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Mapping the Way to Farmworker Inclusion

Farmworkers weighing their daily harvest in Matagalpa, Nicaragua. Photo by Ben Corey-Moran.

Farmworkers weighing their daily harvest in Matagalpa, Nicaragua. Photo by Ben Corey-Moran.

(editor’s note: This is the fourth post in an ongoing series in which members of the SCAA Sustainability Council will be addressing their current work, while sharing opportunities and insight for coffee industry involvement.)

Maps provide us knowledge of where we are, and help us navigate our way to our destination. They tell us how far we’ve come, and how far we have yet to go. Without maps, we’re blind to what challenges or obstacles lie ahead.

Coffee buyers know that the geography of their work is global, and while each buyer relates at different levels of intimacy to the multiple links in their supply chain, it’s fair to say that somewhere past the importer, past port, past the mill, or perhaps, past the farm gate, the map goes blank.

Maps and Farmworkers

Inevitably, at the end of the map — or the beginning, depending on how you look at it — is a farmworker picking coffee cherries, carrying them down the slope in heavy bags, and delivering them for weighing and paying. Who is this worker? Are they being paid fairly? Are their living conditions dignified? Are they children? Are they subject to abuse from an exploitative labor broker, or to sexual harassment and violence?

These farmworkers are the backbone of specialty coffee, yet companies know next to nothing about who they are, what their working conditions are like, or how to be better partners in the production of great coffee.

The question of farmworker inclusion is critical to the viability of the specialty coffee industry. We all know that the production of great coffee requires careful attention to detail, starting with harvesting. It requires skilled laborers.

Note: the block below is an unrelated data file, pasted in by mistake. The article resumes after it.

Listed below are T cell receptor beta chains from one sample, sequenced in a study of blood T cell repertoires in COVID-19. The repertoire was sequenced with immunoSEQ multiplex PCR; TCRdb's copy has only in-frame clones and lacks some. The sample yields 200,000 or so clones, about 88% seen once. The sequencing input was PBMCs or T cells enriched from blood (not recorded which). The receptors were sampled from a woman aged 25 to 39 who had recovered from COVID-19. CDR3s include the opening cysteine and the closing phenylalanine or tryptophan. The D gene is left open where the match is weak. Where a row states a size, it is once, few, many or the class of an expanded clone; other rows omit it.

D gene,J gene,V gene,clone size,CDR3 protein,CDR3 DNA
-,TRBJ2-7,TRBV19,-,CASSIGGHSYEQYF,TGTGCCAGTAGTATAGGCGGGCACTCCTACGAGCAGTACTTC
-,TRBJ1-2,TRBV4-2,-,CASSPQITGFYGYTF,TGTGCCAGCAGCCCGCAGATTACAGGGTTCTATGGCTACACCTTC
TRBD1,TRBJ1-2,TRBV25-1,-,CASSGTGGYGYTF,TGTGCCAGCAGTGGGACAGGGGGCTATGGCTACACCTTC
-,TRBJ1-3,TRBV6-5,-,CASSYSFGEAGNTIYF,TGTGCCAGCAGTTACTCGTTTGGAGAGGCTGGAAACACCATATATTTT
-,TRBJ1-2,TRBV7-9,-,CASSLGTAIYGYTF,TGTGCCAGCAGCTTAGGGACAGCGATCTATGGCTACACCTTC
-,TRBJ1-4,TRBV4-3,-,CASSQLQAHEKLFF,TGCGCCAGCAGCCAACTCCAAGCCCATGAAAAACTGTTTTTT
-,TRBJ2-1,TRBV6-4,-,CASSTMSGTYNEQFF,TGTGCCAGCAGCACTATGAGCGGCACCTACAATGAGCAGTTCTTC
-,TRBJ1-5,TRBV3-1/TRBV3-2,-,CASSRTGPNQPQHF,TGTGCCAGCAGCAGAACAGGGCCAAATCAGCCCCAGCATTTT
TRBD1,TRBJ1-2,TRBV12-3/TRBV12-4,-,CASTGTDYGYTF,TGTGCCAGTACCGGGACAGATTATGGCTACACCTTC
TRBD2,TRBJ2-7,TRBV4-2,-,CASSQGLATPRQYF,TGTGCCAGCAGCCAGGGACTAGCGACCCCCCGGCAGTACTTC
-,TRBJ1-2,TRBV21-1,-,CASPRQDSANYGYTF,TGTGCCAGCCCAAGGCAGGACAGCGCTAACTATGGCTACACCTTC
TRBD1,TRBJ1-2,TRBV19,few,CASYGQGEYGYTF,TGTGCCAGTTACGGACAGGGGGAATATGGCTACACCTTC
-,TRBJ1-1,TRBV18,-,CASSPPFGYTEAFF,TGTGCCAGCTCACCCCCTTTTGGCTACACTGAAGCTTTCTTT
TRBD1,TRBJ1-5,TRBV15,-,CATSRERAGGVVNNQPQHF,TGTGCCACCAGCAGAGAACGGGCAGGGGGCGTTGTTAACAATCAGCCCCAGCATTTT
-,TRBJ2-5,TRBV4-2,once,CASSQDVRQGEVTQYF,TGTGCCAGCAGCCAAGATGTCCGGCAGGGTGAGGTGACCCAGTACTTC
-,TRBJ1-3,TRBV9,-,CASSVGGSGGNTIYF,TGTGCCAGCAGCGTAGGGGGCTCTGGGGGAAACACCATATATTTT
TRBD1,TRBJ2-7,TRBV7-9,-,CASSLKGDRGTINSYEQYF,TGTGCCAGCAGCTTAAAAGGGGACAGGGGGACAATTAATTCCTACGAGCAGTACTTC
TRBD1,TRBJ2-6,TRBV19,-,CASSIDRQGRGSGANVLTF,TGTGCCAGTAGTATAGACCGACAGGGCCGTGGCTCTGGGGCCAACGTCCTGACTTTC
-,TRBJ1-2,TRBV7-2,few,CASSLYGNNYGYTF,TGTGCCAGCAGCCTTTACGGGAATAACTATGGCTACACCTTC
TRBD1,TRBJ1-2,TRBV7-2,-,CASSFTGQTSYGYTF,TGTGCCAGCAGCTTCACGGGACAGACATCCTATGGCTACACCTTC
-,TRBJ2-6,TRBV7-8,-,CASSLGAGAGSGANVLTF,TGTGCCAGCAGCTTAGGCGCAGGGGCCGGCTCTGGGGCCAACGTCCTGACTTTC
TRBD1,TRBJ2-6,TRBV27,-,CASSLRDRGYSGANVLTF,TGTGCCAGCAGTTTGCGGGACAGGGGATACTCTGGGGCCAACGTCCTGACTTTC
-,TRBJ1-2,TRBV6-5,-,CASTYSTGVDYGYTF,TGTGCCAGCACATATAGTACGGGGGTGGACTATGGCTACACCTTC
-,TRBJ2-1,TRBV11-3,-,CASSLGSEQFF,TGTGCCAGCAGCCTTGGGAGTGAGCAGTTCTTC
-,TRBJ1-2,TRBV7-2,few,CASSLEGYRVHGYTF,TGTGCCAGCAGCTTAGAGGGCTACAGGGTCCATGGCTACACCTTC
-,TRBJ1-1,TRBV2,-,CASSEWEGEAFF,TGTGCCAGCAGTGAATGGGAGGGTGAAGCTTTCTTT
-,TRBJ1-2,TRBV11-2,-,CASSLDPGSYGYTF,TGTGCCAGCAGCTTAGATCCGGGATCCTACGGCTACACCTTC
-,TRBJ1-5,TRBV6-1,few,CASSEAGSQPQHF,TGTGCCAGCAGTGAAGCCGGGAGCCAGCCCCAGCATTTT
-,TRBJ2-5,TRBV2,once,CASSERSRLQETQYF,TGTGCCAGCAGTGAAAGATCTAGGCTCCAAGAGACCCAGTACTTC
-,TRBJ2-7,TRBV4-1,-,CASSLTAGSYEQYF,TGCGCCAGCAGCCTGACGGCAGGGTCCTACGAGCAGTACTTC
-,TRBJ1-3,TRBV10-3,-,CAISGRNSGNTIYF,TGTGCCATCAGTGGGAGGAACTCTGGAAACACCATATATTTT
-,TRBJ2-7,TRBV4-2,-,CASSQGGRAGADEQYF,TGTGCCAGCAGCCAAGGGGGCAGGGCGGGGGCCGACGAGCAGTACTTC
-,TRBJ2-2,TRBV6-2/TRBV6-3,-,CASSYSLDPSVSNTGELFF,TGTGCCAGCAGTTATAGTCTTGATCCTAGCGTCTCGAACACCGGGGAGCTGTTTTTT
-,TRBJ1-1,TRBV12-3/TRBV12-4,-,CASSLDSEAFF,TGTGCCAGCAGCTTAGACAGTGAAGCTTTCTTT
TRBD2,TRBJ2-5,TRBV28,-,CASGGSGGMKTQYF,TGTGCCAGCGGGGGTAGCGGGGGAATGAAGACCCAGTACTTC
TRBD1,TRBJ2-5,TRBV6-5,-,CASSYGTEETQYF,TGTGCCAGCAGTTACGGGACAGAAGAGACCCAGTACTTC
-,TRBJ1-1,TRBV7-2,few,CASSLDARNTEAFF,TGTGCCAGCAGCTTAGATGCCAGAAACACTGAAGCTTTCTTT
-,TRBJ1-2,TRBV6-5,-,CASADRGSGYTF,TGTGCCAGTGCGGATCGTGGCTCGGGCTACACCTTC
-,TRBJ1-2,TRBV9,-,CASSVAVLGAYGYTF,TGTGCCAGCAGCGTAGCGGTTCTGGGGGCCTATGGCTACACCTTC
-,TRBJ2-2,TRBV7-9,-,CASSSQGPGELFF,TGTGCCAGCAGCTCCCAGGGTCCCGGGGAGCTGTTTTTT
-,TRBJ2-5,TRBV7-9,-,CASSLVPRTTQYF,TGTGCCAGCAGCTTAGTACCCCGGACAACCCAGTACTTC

Unfortunately, it’s becoming increasingly clear that the labor force required to produce great coffee is disappearing. Labor shortages in Colombia have become acute annual events. The situation throughout much of Central America is not much better.

For those that do stay in coffee, the exploitation of farmworkers is all too common — often times driven intentionally or unintentionally by the fundamental economics of coffee production. Failure to include farmworkers in a meaningful way as part of the specialty coffee industry presents an existential threat to its survival and myriad risks to the reputations of individual companies, and the specialty coffee brand itself.

Mapping Risk

Mapping your supply chain is a critical starting place for identifying and addressing labor risk. This means putting a magnifying glass on each interconnected link, from importer, to exporter, to mill, cooperative or farm, and ultimately farmworker. Mapping is an exercise in transparency, into the relationships that cascade back to origin. It’s the articulation of the path each and every bag of coffee took to arrive at your warehouse door.

A map of your supply chain establishes an understanding of where your coffee comes from, who produces it, where there is risk of labor abuse or exploitation. This kind of mapping is not easy. In fact, in many ways, it’s a new idea, and presents profound challenges to the industry’s status quo.

Buyers should be aware that their suppliers are unlikely to be comfortable opening up their books and operations to share information that they view as proprietary. Before you ask for transparency, you have to build trust. Buyers should also know that a lack of good data in many links makes mapping a very manual, in-person and ultimately expensive process.

Increasing demand for information and reporting from the roastery to origin without offering value in the form of increased preference, price or other direct value is not a sustainable strategy.

Mapping the Future

However, when it is accomplishable, mapping enables companies to identify risk and engage their supply chain partners to mitigate them. The goal is to create a mechanism to navigate your way to a better future. Companies don’t have to do it alone — there are great partners waiting in the wings, including their suppliers, certifiers, NGOs and governments — but they need to take responsibility for shifting the dynamic of coffee supply chains from opaque to transparent, and for shifting toward open engagement in incentives.

The better the map, the more useful it is as a tool to navigate complex and difficult terrain. It’s on us, the specialty coffee industry, to come together to improve our visibility into the reality of farmworkers so that we can create a safe space to explore and achieve change that will benefit the people who make every cup of coffee possible.

The existence of that cup itself depends on it.

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